China has an illustrious history of revolutionary heroes, and one of its recent cinematic offerings, “Pathfinders,” delves into the lives of three such individuals. As the film rolled in theaters on August 28, it threw light on the sacrifices made by Qu Qiubai, Zhang Tailai, and Yun Daiying – all of whom laid down their lives in pursuit of their revolutionary beliefs a century ago.
Director Ning Jingwu’s connection to the storyline is palpable. Recalling the shooting days, he shared how every day felt like a step closer to Qu’s execution, evoking strong emotions and feelings of longing for a different ending. Ning’s admiration for Qu, one of his favorite Chinese litterateurs, is evident in the film’s portrayal of the intellectual prowess of that generation.
All three protagonists of the movie were more than just revolutionaries; they were young intellectuals hailing from Changzhou, East China’s Jiangsu Province. Fluent in foreign languages, their dedication to saving their nation and its people was unyielding, even in the face of certain death.
Zhang Tailai’s journey started with his graduation from Peiyang University’s law department. He subsequently became a liaison officer for both the Communist International (Comintern) and the CPC. His dedication to the cause saw him play a pivotal role in the Guangzhou Uprising, leading to his tragic death at the age of 29.
Qu Qiubai’s tryst with revolution began after a study trip to Russia and a fact-finding mission in the Soviet Union. His commitment to the cause came at a heavy price, leading to his arrest and subsequent execution by the KMT party when he was just 36 years old.
Yun Daiying’s story diverges from the others as he delved deep into the world of communism by forming mutual aid societies and independent cooperative communities. He helmed the Communist Youth League of China and edited the periodical “China Youth” between 1925 and 1927. Sadly, his life was cut short when he was executed by the KMT party at the age of 36.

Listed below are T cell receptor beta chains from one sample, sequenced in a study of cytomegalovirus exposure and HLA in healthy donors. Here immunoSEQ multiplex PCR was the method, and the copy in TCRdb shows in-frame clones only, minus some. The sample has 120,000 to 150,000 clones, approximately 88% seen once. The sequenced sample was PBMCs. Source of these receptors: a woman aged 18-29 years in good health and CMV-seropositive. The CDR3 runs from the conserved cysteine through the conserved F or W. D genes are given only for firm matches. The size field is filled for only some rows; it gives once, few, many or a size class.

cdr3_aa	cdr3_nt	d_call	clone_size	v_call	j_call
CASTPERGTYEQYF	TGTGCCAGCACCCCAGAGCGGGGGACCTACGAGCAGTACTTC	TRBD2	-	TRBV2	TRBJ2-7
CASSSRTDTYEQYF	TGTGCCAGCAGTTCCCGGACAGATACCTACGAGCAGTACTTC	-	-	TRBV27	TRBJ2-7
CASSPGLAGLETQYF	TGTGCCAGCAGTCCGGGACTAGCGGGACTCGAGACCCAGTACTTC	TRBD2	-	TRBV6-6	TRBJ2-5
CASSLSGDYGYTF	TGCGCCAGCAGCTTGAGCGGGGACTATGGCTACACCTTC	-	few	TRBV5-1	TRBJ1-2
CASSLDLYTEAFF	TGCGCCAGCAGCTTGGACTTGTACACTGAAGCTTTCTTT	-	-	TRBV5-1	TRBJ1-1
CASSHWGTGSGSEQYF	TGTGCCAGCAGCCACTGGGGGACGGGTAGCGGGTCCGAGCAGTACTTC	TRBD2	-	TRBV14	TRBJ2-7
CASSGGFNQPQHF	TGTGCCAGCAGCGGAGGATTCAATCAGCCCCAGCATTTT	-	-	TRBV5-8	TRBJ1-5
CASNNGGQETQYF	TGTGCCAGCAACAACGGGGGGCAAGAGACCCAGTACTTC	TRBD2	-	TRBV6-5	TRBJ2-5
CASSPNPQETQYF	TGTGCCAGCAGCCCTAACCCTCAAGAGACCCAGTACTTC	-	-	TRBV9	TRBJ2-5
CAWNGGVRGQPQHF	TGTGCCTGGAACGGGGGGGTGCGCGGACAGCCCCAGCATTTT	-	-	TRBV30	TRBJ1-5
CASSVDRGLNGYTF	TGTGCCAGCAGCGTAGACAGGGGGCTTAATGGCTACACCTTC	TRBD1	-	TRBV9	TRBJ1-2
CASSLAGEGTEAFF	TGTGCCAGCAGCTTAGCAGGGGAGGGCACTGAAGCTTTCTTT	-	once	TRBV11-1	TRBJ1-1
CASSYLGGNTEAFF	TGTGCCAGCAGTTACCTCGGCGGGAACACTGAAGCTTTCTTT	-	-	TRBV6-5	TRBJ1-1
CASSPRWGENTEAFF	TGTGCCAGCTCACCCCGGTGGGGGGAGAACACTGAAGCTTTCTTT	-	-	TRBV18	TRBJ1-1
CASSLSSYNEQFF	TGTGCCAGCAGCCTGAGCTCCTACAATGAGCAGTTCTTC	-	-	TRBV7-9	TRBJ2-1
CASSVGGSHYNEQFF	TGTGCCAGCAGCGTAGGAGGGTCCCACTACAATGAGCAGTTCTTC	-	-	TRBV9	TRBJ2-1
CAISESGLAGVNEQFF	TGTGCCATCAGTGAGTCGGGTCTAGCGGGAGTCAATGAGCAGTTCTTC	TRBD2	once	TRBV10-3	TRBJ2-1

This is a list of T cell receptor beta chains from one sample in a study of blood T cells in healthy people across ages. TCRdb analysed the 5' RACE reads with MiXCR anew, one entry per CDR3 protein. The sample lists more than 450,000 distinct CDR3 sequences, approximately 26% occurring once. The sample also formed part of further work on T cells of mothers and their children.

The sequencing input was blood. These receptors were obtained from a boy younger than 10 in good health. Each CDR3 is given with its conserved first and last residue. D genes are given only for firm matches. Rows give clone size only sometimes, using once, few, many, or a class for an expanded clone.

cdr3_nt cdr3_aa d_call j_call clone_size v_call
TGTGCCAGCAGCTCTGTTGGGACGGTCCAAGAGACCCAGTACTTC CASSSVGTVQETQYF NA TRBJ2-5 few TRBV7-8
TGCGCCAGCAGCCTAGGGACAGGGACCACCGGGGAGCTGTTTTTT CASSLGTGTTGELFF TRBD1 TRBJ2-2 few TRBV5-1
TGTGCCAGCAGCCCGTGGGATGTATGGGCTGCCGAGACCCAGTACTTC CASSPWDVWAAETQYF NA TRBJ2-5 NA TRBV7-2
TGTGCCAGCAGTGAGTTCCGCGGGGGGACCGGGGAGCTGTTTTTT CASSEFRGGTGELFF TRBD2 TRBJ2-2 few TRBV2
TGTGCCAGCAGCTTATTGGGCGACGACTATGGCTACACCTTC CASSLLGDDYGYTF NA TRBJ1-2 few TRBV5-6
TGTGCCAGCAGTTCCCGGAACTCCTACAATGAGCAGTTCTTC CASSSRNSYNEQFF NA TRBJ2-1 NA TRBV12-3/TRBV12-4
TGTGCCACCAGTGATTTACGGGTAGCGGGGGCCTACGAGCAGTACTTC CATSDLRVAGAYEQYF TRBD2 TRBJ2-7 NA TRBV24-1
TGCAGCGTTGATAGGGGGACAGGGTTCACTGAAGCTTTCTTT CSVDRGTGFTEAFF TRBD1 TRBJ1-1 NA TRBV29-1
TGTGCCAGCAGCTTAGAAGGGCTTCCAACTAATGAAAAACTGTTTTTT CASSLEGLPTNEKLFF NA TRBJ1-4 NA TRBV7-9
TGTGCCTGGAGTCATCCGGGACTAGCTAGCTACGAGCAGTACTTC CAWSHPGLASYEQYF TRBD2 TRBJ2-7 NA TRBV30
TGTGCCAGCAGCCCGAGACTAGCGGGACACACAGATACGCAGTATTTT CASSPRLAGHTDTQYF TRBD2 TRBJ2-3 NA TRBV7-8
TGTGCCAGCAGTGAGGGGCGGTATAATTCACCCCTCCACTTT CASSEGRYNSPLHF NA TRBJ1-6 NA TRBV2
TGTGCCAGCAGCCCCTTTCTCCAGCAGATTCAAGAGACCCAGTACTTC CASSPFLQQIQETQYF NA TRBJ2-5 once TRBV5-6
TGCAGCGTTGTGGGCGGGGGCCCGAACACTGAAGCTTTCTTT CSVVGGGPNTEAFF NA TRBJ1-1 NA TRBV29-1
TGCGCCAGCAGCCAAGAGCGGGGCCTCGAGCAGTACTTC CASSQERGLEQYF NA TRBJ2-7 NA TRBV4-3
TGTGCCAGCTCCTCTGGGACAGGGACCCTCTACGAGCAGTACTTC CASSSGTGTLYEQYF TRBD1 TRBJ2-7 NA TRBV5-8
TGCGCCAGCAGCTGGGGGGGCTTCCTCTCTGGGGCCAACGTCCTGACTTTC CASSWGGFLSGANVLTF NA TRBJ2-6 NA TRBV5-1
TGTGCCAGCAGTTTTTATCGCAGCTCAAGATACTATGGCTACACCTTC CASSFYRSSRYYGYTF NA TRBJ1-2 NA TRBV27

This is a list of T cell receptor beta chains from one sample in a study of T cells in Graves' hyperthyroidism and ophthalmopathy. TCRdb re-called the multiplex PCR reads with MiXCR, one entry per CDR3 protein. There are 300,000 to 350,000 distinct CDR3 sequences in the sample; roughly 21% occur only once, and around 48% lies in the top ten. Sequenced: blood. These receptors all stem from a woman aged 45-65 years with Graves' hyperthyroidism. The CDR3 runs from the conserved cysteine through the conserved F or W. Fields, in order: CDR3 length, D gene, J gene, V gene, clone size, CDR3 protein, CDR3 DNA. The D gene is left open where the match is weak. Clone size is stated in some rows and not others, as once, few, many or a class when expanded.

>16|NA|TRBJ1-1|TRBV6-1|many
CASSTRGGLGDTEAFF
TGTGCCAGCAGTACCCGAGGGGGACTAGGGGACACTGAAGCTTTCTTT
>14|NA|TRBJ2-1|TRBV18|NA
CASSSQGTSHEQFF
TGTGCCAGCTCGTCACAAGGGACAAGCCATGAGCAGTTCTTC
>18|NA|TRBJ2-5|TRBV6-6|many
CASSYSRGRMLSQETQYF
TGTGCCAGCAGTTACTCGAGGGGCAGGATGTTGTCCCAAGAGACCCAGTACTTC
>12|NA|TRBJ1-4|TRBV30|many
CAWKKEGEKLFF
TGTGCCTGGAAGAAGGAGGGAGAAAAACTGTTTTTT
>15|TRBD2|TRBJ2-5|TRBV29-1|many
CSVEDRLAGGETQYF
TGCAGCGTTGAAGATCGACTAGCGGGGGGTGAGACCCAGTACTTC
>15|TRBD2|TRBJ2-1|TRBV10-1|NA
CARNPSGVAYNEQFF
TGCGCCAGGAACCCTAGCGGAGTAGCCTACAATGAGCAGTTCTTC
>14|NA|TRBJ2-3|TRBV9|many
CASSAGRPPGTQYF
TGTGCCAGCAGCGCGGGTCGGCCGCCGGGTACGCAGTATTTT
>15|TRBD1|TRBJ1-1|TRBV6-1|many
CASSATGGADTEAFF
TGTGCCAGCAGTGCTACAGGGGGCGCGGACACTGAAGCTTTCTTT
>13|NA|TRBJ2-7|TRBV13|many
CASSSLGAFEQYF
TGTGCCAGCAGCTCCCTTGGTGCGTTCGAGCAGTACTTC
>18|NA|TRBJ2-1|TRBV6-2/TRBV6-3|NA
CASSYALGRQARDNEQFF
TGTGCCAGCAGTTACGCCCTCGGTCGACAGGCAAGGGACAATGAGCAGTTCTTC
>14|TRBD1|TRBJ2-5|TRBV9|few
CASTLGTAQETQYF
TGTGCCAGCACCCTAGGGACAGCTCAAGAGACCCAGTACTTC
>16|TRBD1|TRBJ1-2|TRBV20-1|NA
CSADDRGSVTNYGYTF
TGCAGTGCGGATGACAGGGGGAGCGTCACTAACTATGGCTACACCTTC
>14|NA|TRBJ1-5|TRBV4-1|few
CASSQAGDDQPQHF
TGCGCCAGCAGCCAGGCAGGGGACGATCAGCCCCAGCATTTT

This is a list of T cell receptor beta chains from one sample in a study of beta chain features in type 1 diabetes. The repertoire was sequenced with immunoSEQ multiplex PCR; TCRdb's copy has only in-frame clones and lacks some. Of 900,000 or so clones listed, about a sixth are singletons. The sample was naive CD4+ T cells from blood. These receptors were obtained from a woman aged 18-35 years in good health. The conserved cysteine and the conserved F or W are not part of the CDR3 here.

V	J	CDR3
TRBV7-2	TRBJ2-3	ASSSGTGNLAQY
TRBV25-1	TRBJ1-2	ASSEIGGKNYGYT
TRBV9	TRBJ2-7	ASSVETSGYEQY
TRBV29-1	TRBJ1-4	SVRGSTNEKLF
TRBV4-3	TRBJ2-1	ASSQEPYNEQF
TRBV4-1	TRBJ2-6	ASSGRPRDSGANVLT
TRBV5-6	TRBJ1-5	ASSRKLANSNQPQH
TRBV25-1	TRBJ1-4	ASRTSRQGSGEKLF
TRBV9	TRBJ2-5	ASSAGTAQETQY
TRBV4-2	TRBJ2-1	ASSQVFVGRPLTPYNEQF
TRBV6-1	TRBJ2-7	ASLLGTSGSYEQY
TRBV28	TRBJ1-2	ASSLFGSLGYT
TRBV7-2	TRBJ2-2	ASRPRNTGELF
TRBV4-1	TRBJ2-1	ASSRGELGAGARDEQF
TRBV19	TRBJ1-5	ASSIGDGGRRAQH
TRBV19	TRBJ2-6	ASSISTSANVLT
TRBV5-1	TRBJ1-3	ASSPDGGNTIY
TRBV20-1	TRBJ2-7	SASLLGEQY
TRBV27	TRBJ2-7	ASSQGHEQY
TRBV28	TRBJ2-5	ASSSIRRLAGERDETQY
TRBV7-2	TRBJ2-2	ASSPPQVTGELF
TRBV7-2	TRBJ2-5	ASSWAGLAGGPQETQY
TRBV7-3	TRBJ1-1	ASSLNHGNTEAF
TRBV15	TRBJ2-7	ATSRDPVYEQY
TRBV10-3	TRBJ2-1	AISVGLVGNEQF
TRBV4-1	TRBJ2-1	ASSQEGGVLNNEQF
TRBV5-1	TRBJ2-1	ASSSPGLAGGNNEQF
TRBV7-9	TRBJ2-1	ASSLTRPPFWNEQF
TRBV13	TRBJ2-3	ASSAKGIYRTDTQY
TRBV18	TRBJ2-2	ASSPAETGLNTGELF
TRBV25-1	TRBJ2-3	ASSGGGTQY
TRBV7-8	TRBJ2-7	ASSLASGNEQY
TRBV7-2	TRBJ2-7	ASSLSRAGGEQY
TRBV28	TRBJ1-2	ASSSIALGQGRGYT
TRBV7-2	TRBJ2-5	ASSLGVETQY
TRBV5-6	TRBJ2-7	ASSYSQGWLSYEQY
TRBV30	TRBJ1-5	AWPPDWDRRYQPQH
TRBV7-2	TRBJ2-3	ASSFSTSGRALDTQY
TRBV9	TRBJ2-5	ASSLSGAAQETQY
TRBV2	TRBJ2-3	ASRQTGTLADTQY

The intricacies of their stories bear similarities; all three were dedicated to finding the best path forward for China and saw communism as the solution.
In crafting this film, casting was paramount. With historical dramas surging in popularity, Ning meticulously chose the likes of Song Yang, Zhang Tong, and Gu Jiacheng for the roles of the three revolutionaries. The production team also comprised renowned industry experts, ensuring the highest levels of authenticity.
While the narrative, the casting, and the direction were crucial, it was the film’s attention to detail that truly stood out. From the carefully selected rattan tables to handcrafted bamboo baskets, every prop was chosen to ensure historical accuracy.
The film doesn’t just tell a historical tale. It resonates deeply with audiences, drawing parallels between the struggles of yesteryears and modern hardships, be they business failures, heartbreaks, or job losses.
Chinese actor Song Yang, who portrayed Qu, encapsulated the spirit of the film in his reflections on his character, seeing him as a passionate and vulnerable individual, not just an infallible hero.
The epic tale of these three heroes from a century ago serves as a bridge to the present. Their stories, brought to life by “Pathfinders,” offer not just a history lesson but a powerful spiritual inheritance that reminds viewers of the sacrifices made for the nation.